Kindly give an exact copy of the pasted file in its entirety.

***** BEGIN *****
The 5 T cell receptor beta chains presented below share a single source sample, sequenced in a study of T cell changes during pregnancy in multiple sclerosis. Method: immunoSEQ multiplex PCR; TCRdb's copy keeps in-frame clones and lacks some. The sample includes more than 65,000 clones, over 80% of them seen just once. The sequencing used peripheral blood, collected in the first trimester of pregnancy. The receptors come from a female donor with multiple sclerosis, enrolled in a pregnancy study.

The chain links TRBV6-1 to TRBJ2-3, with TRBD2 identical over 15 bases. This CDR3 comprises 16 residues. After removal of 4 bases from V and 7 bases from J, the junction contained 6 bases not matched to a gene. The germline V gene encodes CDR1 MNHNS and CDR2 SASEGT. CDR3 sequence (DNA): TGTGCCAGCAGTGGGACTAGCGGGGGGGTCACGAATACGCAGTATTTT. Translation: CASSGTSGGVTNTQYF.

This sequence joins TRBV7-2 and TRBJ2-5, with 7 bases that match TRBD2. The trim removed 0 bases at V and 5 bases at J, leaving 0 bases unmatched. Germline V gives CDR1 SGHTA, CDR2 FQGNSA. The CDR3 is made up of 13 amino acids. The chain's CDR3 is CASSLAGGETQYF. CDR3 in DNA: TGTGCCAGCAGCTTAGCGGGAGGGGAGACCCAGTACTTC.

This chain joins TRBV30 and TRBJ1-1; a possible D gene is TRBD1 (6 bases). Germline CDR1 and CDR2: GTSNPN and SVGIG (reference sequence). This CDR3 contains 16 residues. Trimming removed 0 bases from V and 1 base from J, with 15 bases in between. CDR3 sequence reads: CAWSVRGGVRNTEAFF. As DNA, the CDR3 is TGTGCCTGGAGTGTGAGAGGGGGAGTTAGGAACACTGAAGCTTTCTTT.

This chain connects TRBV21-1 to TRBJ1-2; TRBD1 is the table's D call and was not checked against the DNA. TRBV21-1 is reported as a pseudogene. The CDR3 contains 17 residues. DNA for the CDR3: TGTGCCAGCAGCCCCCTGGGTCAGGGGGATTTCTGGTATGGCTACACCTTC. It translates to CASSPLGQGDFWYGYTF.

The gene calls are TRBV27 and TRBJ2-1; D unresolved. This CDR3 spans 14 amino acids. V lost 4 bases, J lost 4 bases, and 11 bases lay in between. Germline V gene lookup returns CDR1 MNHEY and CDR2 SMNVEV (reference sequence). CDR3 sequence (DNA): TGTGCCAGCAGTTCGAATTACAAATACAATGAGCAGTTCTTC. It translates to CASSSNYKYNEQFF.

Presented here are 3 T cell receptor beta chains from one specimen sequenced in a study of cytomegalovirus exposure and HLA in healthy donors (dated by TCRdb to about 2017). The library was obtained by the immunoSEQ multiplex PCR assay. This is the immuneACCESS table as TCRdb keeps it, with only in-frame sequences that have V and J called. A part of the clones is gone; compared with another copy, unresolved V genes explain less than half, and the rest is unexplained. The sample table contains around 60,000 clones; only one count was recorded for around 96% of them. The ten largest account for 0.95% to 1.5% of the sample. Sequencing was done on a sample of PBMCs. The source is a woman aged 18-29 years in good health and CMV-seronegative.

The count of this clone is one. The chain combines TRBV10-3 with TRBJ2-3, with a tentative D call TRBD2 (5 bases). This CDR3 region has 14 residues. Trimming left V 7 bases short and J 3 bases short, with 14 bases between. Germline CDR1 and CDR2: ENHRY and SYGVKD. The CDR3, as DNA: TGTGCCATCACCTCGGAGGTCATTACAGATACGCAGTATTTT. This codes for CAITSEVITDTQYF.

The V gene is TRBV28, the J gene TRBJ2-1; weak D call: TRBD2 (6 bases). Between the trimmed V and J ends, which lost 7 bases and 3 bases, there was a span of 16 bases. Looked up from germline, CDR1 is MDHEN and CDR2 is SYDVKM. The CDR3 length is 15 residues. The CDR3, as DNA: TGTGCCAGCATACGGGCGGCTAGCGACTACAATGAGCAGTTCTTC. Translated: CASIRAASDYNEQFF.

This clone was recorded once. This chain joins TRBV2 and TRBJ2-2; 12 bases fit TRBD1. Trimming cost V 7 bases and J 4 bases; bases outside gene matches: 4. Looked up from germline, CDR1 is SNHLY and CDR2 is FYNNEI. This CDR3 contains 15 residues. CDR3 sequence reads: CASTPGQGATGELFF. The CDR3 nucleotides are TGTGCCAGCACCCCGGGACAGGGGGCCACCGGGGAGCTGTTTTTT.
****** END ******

The 5 T cell receptor beta chains presented below share a single source sample, sequenced in a study of T cell changes during pregnancy in multiple sclerosis. Method: immunoSEQ multiplex PCR; TCRdb's copy keeps in-frame clones and lacks some. The sample includes more than 65,000 clones, over 80% of them seen just once. The sequencing used peripheral blood, collected in the first trimester of pregnancy. The receptors come from a female donor with multiple sclerosis, enrolled in a pregnancy study.

The chain links TRBV6-1 to TRBJ2-3, with TRBD2 identical over 15 bases. This CDR3 comprises 16 residues. After removal of 4 bases from V and 7 bases from J, the junction contained 6 bases not matched to a gene. The germline V gene encodes CDR1 MNHNS and CDR2 SASEGT. CDR3 sequence (DNA): TGTGCCAGCAGTGGGACTAGCGGGGGGGTCACGAATACGCAGTATTTT. Translation: CASSGTSGGVTNTQYF.

This sequence joins TRBV7-2 and TRBJ2-5, with 7 bases that match TRBD2. The trim removed 0 bases at V and 5 bases at J, leaving 0 bases unmatched. Germline V gives CDR1 SGHTA, CDR2 FQGNSA. The CDR3 is made up of 13 amino acids. The chain's CDR3 is CASSLAGGETQYF. CDR3 in DNA: TGTGCCAGCAGCTTAGCGGGAGGGGAGACCCAGTACTTC.

This chain joins TRBV30 and TRBJ1-1; a possible D gene is TRBD1 (6 bases). Germline CDR1 and CDR2: GTSNPN and SVGIG (reference sequence). This CDR3 contains 16 residues. Trimming removed 0 bases from V and 1 base from J, with 15 bases in between. CDR3 sequence reads: CAWSVRGGVRNTEAFF. As DNA, the CDR3 is TGTGCCTGGAGTGTGAGAGGGGGAGTTAGGAACACTGAAGCTTTCTTT.

This chain connects TRBV21-1 to TRBJ1-2; TRBD1 is the table's D call and was not checked against the DNA. TRBV21-1 is reported as a pseudogene. The CDR3 contains 17 residues. DNA for the CDR3: TGTGCCAGCAGCCCCCTGGGTCAGGGGGATTTCTGGTATGGCTACACCTTC. It translates to CASSPLGQGDFWYGYTF.

The gene calls are TRBV27 and TRBJ2-1; D unresolved. This CDR3 spans 14 amino acids. V lost 4 bases, J lost 4 bases, and 11 bases lay in between. Germline V gene lookup returns CDR1 MNHEY and CDR2 SMNVEV (reference sequence). CDR3 sequence (DNA): TGTGCCAGCAGTTCGAATTACAAATACAATGAGCAGTTCTTC. It translates to CASSSNYKYNEQFF.

Presented here are 3 T cell receptor beta chains from one specimen sequenced in a study of cytomegalovirus exposure and HLA in healthy donors (dated by TCRdb to about 2017). The library was obtained by the immunoSEQ multiplex PCR assay. This is the immuneACCESS table as TCRdb keeps it, with only in-frame sequences that have V and J called. A part of the clones is gone; compared with another copy, unresolved V genes explain less than half, and the rest is unexplained. The sample table contains around 60,000 clones; only one count was recorded for around 96% of them. The ten largest account for 0.95% to 1.5% of the sample. Sequencing was done on a sample of PBMCs. The source is a woman aged 18-29 years in good health and CMV-seronegative.

The count of this clone is one. The chain combines TRBV10-3 with TRBJ2-3, with a tentative D call TRBD2 (5 bases). This CDR3 region has 14 residues. Trimming left V 7 bases short and J 3 bases short, with 14 bases between. Germline CDR1 and CDR2: ENHRY and SYGVKD. The CDR3, as DNA: TGTGCCATCACCTCGGAGGTCATTACAGATACGCAGTATTTT. This codes for CAITSEVITDTQYF.

The V gene is TRBV28, the J gene TRBJ2-1; weak D call: TRBD2 (6 bases). Between the trimmed V and J ends, which lost 7 bases and 3 bases, there was a span of 16 bases. Looked up from germline, CDR1 is MDHEN and CDR2 is SYDVKM. The CDR3 length is 15 residues. The CDR3, as DNA: TGTGCCAGCATACGGGCGGCTAGCGACTACAATGAGCAGTTCTTC. Translated: CASIRAASDYNEQFF.

This clone was recorded once. This chain joins TRBV2 and TRBJ2-2; 12 bases fit TRBD1. Trimming cost V 7 bases and J 4 bases; bases outside gene matches: 4. Looked up from germline, CDR1 is SNHLY and CDR2 is FYNNEI. This CDR3 contains 15 residues. CDR3 sequence reads: CASTPGQGATGELFF. The CDR3 nucleotides are TGTGCCAGCACCCCGGGACAGGGGGCCACCGGGGAGCTGTTTTTT.